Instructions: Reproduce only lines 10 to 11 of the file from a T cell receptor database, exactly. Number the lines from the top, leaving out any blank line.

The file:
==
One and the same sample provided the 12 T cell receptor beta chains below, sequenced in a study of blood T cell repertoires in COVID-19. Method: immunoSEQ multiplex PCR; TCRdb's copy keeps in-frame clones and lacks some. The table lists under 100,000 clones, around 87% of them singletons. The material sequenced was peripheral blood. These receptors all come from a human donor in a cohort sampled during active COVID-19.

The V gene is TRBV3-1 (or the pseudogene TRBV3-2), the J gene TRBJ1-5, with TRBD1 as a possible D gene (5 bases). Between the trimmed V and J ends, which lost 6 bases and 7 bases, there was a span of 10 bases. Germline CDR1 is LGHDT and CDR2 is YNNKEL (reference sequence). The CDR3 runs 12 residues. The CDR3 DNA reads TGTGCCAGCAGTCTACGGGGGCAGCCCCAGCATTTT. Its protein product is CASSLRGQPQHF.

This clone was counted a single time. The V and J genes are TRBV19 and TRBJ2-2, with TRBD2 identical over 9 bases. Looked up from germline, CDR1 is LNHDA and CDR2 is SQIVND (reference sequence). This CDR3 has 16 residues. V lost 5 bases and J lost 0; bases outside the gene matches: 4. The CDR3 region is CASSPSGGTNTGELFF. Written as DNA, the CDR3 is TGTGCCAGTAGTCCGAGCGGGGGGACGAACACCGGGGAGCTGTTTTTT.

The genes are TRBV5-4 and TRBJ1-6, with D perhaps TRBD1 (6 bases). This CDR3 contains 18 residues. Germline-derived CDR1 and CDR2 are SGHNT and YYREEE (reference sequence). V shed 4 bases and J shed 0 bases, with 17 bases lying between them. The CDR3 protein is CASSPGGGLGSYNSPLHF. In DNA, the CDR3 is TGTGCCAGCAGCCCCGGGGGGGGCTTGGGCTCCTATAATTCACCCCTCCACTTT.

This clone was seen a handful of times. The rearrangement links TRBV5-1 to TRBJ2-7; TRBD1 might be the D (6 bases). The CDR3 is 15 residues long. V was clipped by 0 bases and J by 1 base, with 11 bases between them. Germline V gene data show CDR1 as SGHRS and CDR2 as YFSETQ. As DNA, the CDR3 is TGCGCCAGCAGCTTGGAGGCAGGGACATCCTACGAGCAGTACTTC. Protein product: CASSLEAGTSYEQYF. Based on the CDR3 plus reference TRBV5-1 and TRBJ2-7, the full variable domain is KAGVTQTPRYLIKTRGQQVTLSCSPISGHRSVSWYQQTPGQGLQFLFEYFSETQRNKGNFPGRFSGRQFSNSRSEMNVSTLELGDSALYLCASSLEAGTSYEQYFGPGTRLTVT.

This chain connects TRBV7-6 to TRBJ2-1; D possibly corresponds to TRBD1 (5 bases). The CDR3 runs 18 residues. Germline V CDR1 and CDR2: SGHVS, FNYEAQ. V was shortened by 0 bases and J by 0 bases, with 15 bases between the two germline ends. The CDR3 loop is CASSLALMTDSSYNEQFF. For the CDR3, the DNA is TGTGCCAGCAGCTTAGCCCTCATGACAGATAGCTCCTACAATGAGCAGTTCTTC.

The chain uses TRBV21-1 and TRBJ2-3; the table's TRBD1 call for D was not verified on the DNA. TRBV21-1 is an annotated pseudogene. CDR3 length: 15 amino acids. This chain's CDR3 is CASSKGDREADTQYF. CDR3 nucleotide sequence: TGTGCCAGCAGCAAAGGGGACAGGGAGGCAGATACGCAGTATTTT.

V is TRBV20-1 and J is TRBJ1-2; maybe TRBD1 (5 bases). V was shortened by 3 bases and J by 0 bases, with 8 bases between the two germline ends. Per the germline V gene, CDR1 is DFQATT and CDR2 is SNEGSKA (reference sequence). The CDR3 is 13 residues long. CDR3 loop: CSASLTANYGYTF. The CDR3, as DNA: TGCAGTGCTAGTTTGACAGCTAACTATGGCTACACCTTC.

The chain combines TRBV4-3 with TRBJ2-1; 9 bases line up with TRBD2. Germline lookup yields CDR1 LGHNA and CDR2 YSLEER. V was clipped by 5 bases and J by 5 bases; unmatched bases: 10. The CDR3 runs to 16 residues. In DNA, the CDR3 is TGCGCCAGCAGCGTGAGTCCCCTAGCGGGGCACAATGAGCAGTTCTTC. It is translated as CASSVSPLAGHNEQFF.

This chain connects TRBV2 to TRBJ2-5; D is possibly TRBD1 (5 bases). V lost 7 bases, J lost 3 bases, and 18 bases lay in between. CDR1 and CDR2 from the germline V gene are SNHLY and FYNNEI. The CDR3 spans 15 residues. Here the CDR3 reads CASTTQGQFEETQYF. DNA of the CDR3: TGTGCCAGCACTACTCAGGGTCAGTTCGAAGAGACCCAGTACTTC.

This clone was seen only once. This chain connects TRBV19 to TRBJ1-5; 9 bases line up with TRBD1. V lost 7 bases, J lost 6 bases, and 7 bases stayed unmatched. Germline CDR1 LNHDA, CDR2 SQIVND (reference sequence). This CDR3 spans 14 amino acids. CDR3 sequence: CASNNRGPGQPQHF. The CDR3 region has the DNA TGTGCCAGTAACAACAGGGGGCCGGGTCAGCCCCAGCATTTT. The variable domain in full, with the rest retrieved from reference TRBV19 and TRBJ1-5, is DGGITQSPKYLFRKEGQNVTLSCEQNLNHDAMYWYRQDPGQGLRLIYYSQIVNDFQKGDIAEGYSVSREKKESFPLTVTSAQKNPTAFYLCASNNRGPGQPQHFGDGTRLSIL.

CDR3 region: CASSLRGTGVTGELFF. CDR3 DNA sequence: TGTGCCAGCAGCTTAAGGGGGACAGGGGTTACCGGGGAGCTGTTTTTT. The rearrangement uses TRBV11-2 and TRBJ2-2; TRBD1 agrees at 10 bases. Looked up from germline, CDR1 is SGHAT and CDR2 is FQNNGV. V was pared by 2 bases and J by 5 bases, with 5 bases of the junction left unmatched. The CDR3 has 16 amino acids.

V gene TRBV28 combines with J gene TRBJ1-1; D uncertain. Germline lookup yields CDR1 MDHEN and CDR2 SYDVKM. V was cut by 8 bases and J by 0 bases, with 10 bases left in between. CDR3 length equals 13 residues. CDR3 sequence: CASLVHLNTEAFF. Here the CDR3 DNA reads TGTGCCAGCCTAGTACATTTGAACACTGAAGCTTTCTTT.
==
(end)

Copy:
This chain connects TRBV2 to TRBJ2-5; D is possibly TRBD1 (5 bases). V lost 7 bases, J lost 3 bases, and 18 bases lay in between. CDR1 and CDR2 from the germline V gene are SNHLY and FYNNEI. The CDR3 spans 15 residues. Here the CDR3 reads CASTTQGQFEETQYF. DNA of the CDR3: TGTGCCAGCACTACTCAGGGTCAGTTCGAAGAGACCCAGTACTTC.

This clone was seen only once. This chain connects TRBV19 to TRBJ1-5; 9 bases line up with TRBD1. V lost 7 bases, J lost 6 bases, and 7 bases stayed unmatched. Germline CDR1 LNHDA, CDR2 SQIVND (reference sequence). This CDR3 spans 14 amino acids. CDR3 sequence: CASNNRGPGQPQHF. The CDR3 region has the DNA TGTGCCAGTAACAACAGGGGGCCGGGTCAGCCCCAGCATTTT. The variable domain in full, with the rest retrieved from reference TRBV19 and TRBJ1-5, is DGGITQSPKYLFRKEGQNVTLSCEQNLNHDAMYWYRQDPGQGLRLIYYSQIVNDFQKGDIAEGYSVSREKKESFPLTVTSAQKNPTAFYLCASNNRGPGQPQHFGDGTRLSIL.